Aortic valve replacement is a type of open-heart surgery used to fix problems with the aortic valve. The aortic valve controls how the heart sends blood to the rest of the body.
During an aortic valve replacement, a damaged or faulty valve is taken out, and a new one made of synthetic material or animal tissue is put in its place. It’s a major procedure with a long recovery period.
As you read this article, you’ll learn more about the aortic valve, the conditions that can damage it, and the signs that indicate you might need surgery.
When Does the Aortic Valve Need to Be Replaced?
Heart doctors perform aortic valve replacements often due to aortic stenosis or aortic regurgitation.
Aortic stenosis is a type of heart valve disease where the valve between the lower left heart chamber and the body’s main artery is narrowed and doesn’t open fully. This symptom blocks or reduces the blood flowing from the heart to the aorta and the rest of the body.
Your heart’s main pumping chamber is the left ventricle. Aortic regurgitation is a condition that happens when the aortic valve doesn’t close all the way. When this happens, blood leaks or flows backward from the left ventricle. Because of the leakage, the heart will have difficulty pumping blood to the rest of the body.
Aortic valve replacement may also be necessary for less common reasons, such as:
- Infection of the valve
- Congenital heart defects
- Chest trauma
A heart doctor will weigh the benefits of the procedure against several factors. These factors include:
- The patient’s general health
- The severity of the valve disease
- The overall prognosis
Altogether, the best way to decide on a course of treatment is to discuss your options with a trained medical professional.
How is an Aortic Valve Replacement Done?
Aortic valve replacement is surgery typically performed while the patient is asleep. The two main kinds of surgery to replace an aortic valve are open-heart and minimally invasive.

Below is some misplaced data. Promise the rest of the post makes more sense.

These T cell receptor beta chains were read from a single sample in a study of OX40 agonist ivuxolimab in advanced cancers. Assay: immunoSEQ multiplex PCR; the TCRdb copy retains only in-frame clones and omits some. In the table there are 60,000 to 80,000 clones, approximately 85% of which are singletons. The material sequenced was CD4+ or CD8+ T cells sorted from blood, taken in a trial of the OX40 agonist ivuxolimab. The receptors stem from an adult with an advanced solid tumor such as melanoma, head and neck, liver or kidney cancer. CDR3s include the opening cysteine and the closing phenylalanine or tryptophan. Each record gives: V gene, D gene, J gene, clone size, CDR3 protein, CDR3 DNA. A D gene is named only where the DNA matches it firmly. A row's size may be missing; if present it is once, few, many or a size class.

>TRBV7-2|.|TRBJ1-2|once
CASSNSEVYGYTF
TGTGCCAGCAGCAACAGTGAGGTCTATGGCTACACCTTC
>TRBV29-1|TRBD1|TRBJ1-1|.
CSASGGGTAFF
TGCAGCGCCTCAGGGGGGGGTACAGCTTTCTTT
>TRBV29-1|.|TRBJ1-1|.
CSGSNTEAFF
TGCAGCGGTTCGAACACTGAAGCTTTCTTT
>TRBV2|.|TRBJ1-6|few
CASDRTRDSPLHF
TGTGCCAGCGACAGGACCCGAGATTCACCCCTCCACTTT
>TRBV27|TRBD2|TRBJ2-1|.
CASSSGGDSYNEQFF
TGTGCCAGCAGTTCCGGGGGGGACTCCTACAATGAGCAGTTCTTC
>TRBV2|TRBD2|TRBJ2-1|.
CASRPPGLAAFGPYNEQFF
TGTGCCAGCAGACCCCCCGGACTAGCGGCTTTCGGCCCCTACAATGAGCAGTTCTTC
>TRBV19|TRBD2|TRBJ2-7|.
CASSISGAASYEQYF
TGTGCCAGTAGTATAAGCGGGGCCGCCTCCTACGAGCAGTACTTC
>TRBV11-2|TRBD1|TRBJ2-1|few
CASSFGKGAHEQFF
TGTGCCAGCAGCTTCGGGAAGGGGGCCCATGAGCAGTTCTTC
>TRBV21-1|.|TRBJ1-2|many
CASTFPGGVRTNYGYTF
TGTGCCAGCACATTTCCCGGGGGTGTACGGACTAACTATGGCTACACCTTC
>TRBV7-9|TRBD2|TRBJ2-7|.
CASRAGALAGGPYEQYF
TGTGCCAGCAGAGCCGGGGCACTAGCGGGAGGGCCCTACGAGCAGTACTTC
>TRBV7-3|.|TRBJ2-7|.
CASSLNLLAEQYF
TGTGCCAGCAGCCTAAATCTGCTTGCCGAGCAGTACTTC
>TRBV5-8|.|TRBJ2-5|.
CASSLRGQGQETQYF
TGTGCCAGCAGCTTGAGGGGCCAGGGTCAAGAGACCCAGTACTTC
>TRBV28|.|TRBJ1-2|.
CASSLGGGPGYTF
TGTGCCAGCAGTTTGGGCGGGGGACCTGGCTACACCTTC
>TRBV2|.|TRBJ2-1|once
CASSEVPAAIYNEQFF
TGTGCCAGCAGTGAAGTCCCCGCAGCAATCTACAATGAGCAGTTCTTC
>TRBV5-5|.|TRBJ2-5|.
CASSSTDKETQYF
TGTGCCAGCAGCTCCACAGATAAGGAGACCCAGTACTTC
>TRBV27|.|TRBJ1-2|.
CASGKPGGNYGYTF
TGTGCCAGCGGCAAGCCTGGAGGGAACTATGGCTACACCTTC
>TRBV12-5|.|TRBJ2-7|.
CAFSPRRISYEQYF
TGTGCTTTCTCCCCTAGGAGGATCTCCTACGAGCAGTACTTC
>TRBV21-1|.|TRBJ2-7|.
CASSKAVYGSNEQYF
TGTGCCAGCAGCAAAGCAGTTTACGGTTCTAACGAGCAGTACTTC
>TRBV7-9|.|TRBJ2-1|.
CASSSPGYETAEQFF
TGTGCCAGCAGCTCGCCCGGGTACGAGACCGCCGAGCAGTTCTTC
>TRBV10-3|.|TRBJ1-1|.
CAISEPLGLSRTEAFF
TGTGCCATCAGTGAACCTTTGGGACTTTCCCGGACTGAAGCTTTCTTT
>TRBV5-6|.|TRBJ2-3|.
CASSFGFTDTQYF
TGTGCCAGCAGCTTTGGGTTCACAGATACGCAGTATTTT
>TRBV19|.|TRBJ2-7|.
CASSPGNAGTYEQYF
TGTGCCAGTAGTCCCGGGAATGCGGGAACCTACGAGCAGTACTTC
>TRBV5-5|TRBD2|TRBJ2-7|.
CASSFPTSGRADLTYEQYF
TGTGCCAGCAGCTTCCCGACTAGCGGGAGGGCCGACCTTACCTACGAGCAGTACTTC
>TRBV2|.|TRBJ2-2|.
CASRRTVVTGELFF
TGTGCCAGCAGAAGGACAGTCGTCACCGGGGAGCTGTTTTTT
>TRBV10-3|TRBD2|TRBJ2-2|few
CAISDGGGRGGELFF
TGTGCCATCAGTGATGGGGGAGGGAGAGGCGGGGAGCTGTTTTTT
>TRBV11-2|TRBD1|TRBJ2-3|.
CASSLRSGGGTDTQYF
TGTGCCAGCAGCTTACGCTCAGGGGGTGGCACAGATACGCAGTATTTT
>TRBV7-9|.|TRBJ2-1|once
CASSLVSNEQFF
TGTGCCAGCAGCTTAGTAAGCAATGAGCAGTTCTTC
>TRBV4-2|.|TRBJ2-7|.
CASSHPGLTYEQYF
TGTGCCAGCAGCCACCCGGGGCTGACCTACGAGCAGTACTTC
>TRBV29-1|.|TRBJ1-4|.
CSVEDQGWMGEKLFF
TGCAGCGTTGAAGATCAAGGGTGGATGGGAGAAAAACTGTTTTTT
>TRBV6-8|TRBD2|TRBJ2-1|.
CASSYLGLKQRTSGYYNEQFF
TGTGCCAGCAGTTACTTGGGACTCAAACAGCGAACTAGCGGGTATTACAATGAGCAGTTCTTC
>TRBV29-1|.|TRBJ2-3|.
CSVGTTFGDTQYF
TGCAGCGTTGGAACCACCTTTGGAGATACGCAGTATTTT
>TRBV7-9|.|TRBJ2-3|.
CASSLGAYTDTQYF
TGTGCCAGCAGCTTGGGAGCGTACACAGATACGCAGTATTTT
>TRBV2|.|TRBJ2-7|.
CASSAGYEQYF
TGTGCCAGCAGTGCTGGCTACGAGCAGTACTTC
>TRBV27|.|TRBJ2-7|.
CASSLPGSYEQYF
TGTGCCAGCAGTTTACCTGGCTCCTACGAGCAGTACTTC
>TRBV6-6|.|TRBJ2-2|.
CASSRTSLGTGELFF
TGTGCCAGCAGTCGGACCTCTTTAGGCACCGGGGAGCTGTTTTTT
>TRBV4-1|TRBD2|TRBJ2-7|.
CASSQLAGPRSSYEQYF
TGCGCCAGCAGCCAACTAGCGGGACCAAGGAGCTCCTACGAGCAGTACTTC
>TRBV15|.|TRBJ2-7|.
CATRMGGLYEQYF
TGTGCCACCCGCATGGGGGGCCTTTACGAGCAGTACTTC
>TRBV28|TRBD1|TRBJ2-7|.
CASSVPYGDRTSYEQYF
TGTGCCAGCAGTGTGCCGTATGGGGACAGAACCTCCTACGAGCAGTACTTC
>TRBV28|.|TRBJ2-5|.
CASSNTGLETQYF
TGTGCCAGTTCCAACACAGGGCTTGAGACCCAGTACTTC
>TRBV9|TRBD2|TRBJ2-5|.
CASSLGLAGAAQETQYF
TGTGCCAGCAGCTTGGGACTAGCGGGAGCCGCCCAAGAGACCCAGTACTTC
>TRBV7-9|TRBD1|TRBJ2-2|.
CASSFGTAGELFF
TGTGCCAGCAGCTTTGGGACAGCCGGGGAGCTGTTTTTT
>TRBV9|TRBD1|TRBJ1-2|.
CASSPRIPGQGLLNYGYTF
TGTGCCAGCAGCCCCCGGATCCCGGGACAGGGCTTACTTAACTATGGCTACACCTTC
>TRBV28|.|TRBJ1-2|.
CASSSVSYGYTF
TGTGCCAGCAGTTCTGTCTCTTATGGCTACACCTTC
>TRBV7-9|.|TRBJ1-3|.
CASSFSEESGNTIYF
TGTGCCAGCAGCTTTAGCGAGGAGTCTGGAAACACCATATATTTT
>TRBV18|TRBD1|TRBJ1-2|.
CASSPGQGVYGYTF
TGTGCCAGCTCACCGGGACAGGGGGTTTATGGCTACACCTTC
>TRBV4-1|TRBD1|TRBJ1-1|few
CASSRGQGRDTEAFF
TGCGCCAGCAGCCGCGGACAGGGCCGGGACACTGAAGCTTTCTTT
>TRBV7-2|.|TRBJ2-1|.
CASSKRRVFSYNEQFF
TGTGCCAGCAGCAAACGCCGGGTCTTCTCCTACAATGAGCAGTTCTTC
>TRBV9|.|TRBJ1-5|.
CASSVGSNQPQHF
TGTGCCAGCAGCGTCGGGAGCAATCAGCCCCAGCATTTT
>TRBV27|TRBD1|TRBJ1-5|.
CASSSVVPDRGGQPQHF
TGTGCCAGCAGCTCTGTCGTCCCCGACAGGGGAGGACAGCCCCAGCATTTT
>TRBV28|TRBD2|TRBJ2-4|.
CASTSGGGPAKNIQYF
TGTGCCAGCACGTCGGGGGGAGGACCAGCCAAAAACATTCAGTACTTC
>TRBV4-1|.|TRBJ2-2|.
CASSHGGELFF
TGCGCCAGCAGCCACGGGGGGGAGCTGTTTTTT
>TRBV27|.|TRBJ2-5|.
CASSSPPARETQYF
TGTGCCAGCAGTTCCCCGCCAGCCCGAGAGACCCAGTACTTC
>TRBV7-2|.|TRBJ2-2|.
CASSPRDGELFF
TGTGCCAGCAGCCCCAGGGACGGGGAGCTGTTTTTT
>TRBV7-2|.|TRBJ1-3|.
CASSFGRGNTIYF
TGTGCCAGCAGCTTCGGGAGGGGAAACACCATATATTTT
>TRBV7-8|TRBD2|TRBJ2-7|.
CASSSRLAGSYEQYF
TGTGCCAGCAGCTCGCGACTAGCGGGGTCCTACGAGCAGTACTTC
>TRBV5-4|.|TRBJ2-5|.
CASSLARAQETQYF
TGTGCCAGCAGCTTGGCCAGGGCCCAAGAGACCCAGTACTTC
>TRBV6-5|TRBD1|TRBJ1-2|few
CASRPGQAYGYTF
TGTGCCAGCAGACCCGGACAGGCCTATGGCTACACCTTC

Traditional Aortic Valve Surgery
A heart surgeon will make a 6- to 8-inch incision down the middle of the sternum in a traditional open heart aortic valve surgery. They will divide some or all of the sternum (breastbone) to access the heart. The doctor will then repair or replace any abnormal heart valves.
Minimally Invasive surgery
In minimally invasive surgery, the surgeon makes a smaller cut in the chest and uses special tools and a video camera to replace the aortic valve without stopping the heart. Compared to open-heart surgery, this method can lead to less pain, less time in the hospital, and a shorter recovery.
Risks of an Aortic Valve Replacement
All major surgeries come with some risks and possible complications. Some of them can be serious. Aortic valve replacement is no different. Overall, the risks of replacing an aortic valve depend on the patient’s age and general health. The skill level of the surgeon also plays a major factor. Some of the most common risks are:
- Bleeding during and after the surgery
- Infection at the incision site or in the heart
- Blood clots after the surgery
- Damage to nearby organs
Before you get an aortic valve replacement, you should talk to an experienced doctor about these risks and how they can be reduced as much as possible.
Alternatives to an Aortic Valve Replacement
Aortic valve disease can be treated in different ways depending on how bad it is and the patient’s general health. In some cases, aortic valve replacement is not the best option. Here are some other possible choices:
This is a minimally invasive surgery in which a balloon is inflated inside the aortic valve to make the opening bigger and improve blood flow. This procedure usually benefits people with aortic stenosis who are not good candidates for surgery.
Transcatheter aortic valve replacement (TAVR)
In a TAVR, your healthcare provider will replace the aortic valve with a new one. It’s a minimally invasive surgery that uses imaging techniques to guide the new valve through an incision in the groin or chest. Most of the time, this is only suggested for the elderly or patients with other health problems.
Aortic Valve Replacement Near Me
Interested in learning more about aortic valve replacement? The Advanced Heart and Vascular Institute has board-certified doctors who can help you with your health problem and determine which treatment will be the best for you.
Call (561) 235-5621 or use our online Request an Appointment form to meet with one of our expert healthcare providers.